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Hiking The East Coast Trail: Notes From A Thru-Hike In Newfoundland


The East Coast Trail. Tell people you are about to embark on this hike and you’ll most likely get inquisitive looks. Questions will follow such as: where is that? how long is it? and, is that like the West Coast trail?. Having now completed the trail I can tell you that this 312 km route on the far east side of Newfoundland is nothing short of spectacular. Over 14 days we learnt some valuable lessons for a thru-hike and came away with a huge appreciation for this special trail. Continue reading

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CYCLING THE CABOT TRAIL: 5 Favourites From A Bucket List Cycling Trip


12 years ago I sat on a beach in a far off foreign land, doodling in a journal and sketching out a life long bucket list of adventures. At the top of that list – cycling the Cabot Trail.  For years I dreamt about this quintessential Canadian cycle trip while steadily diving more into cycle touring and testing out trails and routes throughout North America, Europe and beyond. Who knew it would be over a decade since writing in that journal that I would finally spin my wheels on this amazing route; it was certainly worth the wait. Continue Reading Cycling the Cabot Trail

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Paddling The Shield: Canoe Tripping in Killarney Provincial Park



It’s 7 am on a chilly February morning. Huddled up to our phone outside a quaint little cabin in the Adirondacks of New York state (while on a ski trip) we are desperately trying to maintain reception while we talk with the parks office in Killarney Provincial Park. We’re attempting to book our first trip there, a canoe circuit, in this historical Ontario park 8 hours drive away. Our first selected route is unavailable-the lakes are booked solid. Unbelievable. It’s not even possible to book earlier than 5 months before the trip date. Exactly 5 months before our planned start date, at 7:02, and our route choices were already unavailable! We glanced at the map, made some adjustments to our route and tried again. This time the parks officer confirmed our dates, we were in. But what we were in for? We stood in the snow, where the thought of summer and days paddling seemed so far away. Thinking of a foreign park so many miles north and wondered: how busy would this place be? would we be paddling alongside dozens of canoes everyday while we wished for solitude? would we be racing our fellow paddlers for campsites, fighting over prime spots? would all this planning so many months in advance be worth it?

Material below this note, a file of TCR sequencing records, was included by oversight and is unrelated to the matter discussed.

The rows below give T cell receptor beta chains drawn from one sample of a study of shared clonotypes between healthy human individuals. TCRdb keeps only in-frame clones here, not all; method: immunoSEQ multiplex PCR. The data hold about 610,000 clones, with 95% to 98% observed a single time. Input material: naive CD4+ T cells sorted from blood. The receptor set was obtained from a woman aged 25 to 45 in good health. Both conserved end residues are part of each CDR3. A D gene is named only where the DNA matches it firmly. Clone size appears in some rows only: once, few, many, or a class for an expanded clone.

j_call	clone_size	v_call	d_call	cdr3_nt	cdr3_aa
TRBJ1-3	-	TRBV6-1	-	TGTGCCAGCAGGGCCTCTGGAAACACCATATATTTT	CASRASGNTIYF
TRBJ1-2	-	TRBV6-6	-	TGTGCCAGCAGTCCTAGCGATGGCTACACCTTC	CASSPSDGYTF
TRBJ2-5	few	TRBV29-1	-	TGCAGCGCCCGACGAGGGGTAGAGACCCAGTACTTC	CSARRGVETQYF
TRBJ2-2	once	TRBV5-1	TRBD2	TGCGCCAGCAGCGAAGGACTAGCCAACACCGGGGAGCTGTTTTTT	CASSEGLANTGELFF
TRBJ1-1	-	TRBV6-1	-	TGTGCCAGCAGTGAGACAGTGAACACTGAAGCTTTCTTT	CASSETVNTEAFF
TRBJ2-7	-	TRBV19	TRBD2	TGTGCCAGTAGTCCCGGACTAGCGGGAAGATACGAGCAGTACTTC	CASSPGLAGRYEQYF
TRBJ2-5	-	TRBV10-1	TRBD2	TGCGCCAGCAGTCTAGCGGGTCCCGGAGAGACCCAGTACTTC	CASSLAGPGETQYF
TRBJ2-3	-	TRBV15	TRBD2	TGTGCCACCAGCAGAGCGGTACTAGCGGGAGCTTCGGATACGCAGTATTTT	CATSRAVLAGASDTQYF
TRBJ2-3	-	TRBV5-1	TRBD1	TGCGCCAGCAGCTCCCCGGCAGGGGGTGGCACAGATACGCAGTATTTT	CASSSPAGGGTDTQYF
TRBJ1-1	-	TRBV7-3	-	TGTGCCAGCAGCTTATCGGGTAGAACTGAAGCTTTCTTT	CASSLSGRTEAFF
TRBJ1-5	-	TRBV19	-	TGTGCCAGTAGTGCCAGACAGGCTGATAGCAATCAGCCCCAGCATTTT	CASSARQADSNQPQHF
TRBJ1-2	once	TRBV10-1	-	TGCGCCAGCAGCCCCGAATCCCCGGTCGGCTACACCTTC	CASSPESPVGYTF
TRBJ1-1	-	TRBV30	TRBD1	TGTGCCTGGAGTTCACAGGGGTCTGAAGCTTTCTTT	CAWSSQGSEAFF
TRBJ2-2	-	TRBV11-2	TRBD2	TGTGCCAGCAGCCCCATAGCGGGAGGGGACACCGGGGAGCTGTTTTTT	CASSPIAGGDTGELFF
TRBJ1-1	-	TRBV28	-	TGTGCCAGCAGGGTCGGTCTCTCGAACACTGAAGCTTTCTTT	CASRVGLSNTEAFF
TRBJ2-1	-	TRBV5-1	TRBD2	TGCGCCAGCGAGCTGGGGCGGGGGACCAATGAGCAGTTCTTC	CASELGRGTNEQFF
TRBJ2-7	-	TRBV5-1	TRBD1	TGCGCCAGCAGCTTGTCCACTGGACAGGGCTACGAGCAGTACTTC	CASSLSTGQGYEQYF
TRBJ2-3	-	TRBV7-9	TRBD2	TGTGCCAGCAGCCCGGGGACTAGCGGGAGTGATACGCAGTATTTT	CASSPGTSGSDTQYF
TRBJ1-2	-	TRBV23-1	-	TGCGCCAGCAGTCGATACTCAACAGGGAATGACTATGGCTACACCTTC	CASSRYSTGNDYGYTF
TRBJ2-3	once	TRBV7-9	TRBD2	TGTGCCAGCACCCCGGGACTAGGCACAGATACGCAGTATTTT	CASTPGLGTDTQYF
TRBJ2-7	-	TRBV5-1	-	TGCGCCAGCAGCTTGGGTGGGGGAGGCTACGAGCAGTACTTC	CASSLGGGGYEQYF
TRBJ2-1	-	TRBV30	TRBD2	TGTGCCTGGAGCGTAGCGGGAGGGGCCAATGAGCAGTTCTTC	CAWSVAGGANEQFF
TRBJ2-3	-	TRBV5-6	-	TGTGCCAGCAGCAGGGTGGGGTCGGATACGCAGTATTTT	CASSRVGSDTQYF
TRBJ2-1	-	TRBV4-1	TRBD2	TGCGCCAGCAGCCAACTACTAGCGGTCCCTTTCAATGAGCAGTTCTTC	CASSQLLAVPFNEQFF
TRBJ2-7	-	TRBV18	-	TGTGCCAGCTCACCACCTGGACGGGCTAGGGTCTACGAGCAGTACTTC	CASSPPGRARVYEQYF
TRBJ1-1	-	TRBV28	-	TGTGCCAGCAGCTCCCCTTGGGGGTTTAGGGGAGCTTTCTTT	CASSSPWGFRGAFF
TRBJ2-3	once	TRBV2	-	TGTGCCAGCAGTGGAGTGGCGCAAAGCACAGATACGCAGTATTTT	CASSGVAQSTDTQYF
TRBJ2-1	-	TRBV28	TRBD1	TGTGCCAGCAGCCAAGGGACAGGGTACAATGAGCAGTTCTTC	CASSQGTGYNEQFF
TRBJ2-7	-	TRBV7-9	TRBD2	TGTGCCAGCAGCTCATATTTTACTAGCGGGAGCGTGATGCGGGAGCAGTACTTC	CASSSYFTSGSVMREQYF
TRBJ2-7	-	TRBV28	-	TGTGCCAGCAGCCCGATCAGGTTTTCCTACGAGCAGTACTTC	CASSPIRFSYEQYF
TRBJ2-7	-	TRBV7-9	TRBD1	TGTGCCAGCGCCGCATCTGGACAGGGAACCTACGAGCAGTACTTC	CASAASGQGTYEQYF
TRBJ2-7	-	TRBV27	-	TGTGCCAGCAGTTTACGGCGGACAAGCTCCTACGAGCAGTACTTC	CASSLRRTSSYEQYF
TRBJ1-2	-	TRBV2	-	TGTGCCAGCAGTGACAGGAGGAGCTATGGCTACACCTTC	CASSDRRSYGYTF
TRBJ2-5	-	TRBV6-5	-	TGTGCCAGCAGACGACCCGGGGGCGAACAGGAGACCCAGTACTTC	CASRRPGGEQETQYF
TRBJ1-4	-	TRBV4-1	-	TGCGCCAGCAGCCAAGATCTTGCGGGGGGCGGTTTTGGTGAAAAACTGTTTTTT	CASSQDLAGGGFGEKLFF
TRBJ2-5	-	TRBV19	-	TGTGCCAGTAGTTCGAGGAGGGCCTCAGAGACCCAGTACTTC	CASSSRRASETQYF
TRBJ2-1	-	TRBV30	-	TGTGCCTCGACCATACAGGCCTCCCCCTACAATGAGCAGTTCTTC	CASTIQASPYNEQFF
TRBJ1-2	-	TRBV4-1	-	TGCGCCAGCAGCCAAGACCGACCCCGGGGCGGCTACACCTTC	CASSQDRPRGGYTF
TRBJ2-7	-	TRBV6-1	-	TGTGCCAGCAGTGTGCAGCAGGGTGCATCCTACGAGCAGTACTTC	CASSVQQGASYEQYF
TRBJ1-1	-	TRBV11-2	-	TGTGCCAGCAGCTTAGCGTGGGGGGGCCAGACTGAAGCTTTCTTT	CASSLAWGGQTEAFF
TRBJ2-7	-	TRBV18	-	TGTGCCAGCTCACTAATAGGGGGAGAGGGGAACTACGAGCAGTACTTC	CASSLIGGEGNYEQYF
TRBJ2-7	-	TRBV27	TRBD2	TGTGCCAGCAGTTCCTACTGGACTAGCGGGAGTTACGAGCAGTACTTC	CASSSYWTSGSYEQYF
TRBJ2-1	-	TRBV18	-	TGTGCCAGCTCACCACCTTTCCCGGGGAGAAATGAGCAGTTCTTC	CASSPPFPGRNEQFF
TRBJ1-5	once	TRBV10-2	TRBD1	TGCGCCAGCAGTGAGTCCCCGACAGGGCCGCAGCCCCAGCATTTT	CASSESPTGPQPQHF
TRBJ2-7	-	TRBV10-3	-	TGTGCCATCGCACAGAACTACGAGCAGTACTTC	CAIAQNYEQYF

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Testing the Waters of La Verendrye, Quebec: Trip #2


We fell in love with the wildness and beauty immediately on our first trip to La Verendrye. You can read about that trip here: La Verendrye Trip #1. Three weeks later we went back and were again spoiled by the pristine water, private waterfront camping and solitude!

La Verendrye Trip #2

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Testing the Waters: Canoe tripping in La Verendrye, Quebec


Three hours north of Ottawa, a midst the untamed forests of Quebec, lies a wilderness of dozens (maybe hundreds?) of interconnecting lakes and rivers, surrounded by rocky shores of Canadian shield and dense bush and tall trees. This is La Verendrye and we feel so lucky to have found this beautiful spot so soon after making the move to Ontario.

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Smith Rock to Sisters, OR: An Overnighter

Riding Oregon

Riding Oregon

A cyclist’s dream, the state of Oregon exudes bike friendliness. Portland, it’s most populous city, is a multitude of bike pathways and bike lanes and rates consistently in the top 5 cities in the country for most bikeable city; there are numerous websites promoting bicycle advocacy in Oregon (thepathlesspedaled, rideoregonride, traveloregon, cyclingsojourner) and there are 12 designated Scenic Bikeways dotted throughout the state. One sunny weekend this past June we did one of them: Sisters to Smith Rock.

Read more about Sisters to Smith Rock Scenic Bikeway